I am currently working on a project called Picking Darcy’s Pocket, where I will be using objects that might have been found in the pocket of a Regency gentleman, to discuss various aspects of the period. I will be using either genuine or facsimile artefacts, and was recently thinking about writing equipment. A gentleman might have a pen, ‘travelling’ pens were made where the nib was fitted into the handle and there were ‘travelling’ inkwells with specially tight lids, but these often leaked. Therefore more commonly gentlemen used pencils when travelling. Most pencils were similar to those we use today, a lead made from a strip of graphite, surrounded by a wooden sheath. Though there was one slight difference, as the graphite was quite valuable the end of the pencil had no lead in it, hence in Emma. ‘It was the end of an old pencil,—the part without any lead.’ But our gentleman might have had a propelling pencil. The mechanical pencil as we know it was invented in the 1820’s, but before that there was a curious wooden propelling pencil. The only surviving examples come from two shipwrecks, on opposite sides of the world. HMS Pandora which was wrecked on the Great Barrier Reef in 1791 and the East Indiaman Earl of Abergavenny which sank in Weymouth Bay in 1805. I have often handled the examples from the latter wreck, so decided to try and make a copy. The version was made of balsa wood, as it is easy for the unskilled worker to carve. I also made the pencil thicker than the original, simply because I didn’t have the tools to do the fine carving, that the Georgian carpenter would have had.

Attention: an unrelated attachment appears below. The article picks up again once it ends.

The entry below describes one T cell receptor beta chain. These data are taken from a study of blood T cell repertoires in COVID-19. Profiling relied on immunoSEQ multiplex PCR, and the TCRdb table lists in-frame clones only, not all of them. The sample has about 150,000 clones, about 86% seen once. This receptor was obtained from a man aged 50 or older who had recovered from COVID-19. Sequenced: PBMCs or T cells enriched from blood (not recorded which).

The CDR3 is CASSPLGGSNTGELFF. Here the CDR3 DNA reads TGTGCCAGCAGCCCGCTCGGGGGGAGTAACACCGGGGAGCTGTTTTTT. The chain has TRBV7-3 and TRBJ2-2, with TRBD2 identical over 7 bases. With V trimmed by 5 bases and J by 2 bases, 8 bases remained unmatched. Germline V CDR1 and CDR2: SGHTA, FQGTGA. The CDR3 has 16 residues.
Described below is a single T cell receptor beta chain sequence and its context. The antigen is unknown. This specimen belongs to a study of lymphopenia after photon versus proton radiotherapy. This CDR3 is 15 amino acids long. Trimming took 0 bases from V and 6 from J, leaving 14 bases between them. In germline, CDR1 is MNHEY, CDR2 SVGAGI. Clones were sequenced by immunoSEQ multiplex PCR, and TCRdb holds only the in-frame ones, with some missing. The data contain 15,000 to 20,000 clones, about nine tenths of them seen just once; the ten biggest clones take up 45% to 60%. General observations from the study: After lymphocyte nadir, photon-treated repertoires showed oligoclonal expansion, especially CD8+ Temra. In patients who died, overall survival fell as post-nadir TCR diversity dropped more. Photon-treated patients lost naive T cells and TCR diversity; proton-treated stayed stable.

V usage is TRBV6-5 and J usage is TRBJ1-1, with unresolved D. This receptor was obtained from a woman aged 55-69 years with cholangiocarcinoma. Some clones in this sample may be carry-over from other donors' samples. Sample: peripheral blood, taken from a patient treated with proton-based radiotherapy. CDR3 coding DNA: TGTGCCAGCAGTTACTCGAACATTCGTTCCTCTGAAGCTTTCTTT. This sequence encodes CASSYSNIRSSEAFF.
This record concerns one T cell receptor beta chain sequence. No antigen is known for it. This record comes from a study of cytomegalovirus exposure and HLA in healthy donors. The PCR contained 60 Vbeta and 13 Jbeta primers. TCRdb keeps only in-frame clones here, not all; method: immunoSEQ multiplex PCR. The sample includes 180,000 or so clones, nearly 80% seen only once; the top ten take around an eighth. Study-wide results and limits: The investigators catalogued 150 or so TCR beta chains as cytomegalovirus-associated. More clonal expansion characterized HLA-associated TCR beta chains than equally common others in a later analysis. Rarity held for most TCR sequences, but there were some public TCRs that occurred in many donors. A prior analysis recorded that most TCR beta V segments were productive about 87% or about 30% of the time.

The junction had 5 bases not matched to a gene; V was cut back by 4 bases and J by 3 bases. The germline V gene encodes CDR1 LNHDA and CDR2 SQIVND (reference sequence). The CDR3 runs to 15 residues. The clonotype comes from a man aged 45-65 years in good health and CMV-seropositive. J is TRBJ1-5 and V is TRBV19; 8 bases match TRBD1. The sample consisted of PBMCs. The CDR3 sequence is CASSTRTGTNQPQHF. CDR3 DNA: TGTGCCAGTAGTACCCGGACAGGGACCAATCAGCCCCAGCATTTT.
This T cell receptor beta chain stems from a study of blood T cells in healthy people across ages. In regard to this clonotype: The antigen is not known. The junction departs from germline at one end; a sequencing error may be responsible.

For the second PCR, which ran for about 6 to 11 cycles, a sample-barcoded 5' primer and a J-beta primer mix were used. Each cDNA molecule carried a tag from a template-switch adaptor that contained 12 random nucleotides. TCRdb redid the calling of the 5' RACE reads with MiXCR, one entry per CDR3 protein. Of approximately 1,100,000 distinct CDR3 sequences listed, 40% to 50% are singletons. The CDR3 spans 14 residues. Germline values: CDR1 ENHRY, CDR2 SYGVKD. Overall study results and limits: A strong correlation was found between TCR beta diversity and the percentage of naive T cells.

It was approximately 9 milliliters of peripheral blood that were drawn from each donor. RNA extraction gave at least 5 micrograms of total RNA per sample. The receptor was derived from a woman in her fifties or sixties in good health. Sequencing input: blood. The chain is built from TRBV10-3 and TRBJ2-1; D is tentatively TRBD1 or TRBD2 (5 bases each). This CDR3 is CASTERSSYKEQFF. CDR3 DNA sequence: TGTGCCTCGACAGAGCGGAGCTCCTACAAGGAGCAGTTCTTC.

Carving the two sections
First the two halves of the pencil were cut out, and the ‘male’ and ‘female’ section were carved. The groove in the ‘female’ was the hardest part to carve as when fitted together it has a dovetail section. When the two parts slid together easily the pencil was whittled to give it a circular section.
Fitting the two sections together
The final cross section, showing the ‘dovetail section of the joint and the grove for the lead.
The pencils from the Earl of Abergavenny have square ends, they were part of a collection of artists equipment being taken out to India and the Far East for sale to western artists, and would have been trimmed to a point. Ordinary pencils found on the Abergavenny also awaited trimming (just like modern pencils) the one from the Pandora had been pointed.
The reconstructed pencils.
Using the reconstructed pencil.
The pencil works by holding a separate lead in a groove in the ‘male’ section. It is held in place by pressure between the two parts of the pencil. As it wears out it can be pulled down, until the lead has to be replaced. This must have been a very inefficient system as, when the modern type of propelling pencil was developed in the 1820s, this type of pencil vanished almost completely. As for the phrase ‘Putting Lead in your Pencil’, signifying increasing male sexual potency, that phrase must be connected with a propelling pencil (the only type of pencil you can put lead into), but is recorded no earlier than the 1940s (in Australia) though I suspect is very much earlier. It leads to my next Regency reconstruction, but that will be another story.